Over the next two years, the military promises to figure out how to open thousands of combat jobs to women in infantry, artillery, armor and more.
After a decade in which thousands of women have proved their courage and professionalism in Iraq and Afghanistan, it’s a worthy goal. But what’s driving this change is a sexual assault scandal and a push to change the culture and mindset of the force, not a pure response to women’s performance in the war zone.
The difference is important, because it could have an impact on the results.
Two decades ago another sexual assault scandal, this one flowing from the the 1991 Tailhook convention in which at least 83 women were groped and assaulted by naval aviators at a Las Vegas hotel, prompted a rush to train women as fighter pilots.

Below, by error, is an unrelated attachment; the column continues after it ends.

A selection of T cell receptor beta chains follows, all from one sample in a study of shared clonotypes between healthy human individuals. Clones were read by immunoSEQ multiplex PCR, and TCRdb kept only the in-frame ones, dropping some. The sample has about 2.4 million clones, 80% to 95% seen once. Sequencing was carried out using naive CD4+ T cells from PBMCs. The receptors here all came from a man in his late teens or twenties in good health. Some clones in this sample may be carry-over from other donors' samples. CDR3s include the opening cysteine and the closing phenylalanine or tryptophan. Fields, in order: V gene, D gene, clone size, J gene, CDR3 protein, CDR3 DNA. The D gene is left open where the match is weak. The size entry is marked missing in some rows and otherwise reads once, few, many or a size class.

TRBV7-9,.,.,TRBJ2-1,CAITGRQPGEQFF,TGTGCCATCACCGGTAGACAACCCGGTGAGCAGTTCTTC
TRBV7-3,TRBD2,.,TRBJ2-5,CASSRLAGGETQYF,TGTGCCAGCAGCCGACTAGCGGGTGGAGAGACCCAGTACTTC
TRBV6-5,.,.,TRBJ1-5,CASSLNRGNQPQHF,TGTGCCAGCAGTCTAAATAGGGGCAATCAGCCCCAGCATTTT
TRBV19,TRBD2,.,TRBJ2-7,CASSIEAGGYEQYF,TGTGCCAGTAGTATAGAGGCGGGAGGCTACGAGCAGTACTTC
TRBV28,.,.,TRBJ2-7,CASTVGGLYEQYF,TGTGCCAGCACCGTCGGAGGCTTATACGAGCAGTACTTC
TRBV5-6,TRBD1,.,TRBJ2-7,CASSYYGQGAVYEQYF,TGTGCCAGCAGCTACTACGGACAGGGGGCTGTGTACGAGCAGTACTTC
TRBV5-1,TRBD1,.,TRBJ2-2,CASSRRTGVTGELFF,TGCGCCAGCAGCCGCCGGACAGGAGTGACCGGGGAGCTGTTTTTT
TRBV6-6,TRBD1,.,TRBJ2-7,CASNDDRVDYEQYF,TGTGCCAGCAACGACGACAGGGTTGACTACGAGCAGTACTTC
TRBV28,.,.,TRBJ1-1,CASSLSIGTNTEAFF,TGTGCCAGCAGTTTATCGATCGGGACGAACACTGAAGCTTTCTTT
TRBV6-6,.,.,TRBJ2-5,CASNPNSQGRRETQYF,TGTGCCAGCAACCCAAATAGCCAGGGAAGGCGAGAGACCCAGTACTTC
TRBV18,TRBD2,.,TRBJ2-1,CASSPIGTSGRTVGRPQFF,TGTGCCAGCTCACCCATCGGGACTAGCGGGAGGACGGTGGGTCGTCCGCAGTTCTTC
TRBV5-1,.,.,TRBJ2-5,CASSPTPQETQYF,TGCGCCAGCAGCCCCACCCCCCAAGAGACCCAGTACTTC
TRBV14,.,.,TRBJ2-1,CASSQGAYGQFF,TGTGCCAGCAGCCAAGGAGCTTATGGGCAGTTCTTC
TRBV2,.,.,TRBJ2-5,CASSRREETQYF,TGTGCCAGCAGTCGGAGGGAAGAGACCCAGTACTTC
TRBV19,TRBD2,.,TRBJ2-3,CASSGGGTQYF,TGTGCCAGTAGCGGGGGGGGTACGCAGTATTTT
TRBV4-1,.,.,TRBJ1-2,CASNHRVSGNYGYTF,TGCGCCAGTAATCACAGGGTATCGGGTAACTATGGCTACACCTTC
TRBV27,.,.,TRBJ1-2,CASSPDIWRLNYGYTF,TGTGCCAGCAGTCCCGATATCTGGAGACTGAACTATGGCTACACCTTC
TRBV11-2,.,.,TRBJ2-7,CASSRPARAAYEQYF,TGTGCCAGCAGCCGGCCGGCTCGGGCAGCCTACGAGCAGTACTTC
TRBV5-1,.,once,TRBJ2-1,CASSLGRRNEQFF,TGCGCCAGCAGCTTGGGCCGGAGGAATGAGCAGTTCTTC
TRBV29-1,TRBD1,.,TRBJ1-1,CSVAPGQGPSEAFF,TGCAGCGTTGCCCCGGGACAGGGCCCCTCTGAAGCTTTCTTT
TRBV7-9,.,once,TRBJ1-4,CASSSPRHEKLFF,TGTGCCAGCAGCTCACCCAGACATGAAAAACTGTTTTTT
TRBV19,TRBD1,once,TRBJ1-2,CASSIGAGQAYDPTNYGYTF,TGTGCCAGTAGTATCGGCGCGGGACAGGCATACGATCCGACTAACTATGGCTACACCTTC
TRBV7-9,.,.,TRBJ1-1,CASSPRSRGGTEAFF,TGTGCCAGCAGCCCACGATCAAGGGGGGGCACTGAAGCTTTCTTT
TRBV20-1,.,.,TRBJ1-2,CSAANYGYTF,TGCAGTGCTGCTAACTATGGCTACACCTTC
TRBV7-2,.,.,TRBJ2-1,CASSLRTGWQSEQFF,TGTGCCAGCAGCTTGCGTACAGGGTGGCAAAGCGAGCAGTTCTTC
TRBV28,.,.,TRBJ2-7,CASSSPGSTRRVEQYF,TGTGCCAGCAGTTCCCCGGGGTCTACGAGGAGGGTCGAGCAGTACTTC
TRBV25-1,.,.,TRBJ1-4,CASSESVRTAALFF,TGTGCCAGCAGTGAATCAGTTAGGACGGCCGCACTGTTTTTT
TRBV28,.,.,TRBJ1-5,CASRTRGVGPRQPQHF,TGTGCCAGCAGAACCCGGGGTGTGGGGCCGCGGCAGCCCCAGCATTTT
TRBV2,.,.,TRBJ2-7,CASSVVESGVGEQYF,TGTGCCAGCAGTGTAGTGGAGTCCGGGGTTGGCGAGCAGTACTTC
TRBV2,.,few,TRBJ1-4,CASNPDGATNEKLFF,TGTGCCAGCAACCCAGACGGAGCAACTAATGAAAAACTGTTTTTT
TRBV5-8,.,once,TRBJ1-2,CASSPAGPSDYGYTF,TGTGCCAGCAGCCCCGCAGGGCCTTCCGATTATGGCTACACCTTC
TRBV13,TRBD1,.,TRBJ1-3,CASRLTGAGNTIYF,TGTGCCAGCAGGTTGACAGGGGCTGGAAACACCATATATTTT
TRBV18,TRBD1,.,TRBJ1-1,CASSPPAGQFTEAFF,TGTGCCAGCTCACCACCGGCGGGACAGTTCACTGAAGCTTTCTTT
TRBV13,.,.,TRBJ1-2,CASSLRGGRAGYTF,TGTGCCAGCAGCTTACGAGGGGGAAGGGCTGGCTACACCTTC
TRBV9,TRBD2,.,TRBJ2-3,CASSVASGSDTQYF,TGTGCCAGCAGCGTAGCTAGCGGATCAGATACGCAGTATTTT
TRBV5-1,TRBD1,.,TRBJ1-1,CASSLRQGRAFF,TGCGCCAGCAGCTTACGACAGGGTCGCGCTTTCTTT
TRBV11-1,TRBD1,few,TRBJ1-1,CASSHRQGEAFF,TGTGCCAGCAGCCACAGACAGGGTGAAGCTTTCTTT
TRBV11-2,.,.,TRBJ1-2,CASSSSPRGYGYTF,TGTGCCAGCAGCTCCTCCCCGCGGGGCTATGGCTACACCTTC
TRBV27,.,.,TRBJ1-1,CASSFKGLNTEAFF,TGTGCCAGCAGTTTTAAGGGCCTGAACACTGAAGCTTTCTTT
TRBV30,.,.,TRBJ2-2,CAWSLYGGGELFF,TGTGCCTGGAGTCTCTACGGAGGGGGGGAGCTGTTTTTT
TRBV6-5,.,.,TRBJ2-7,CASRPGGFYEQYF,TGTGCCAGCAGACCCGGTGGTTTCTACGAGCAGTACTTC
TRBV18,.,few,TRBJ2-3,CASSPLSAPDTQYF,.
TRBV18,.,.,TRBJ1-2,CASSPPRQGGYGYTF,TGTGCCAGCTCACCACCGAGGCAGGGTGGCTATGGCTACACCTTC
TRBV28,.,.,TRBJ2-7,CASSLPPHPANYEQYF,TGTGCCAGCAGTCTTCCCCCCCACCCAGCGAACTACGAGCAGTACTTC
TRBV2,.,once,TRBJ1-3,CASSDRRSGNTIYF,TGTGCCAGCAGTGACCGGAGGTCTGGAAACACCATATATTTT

Critics charged the Navy lowered its standards to ensure those women got through training quickly; after one died in a crash and three others were grounded for poor performance, the evidence suggests there was truth behind the allegations.
This time, the Army and Marine Corps have pledged to establish gender-neutral standards for combat jobs to ensure that when women qualify, they really will be up to the task.
Many of the positions under review are closed to women precisely because they are the most physically demanding jobs in the military. Doubtless, some women can meet the qualifications; how many remains to be seen.
But as this initiative moves forward, standards must not be sacrificed in the process.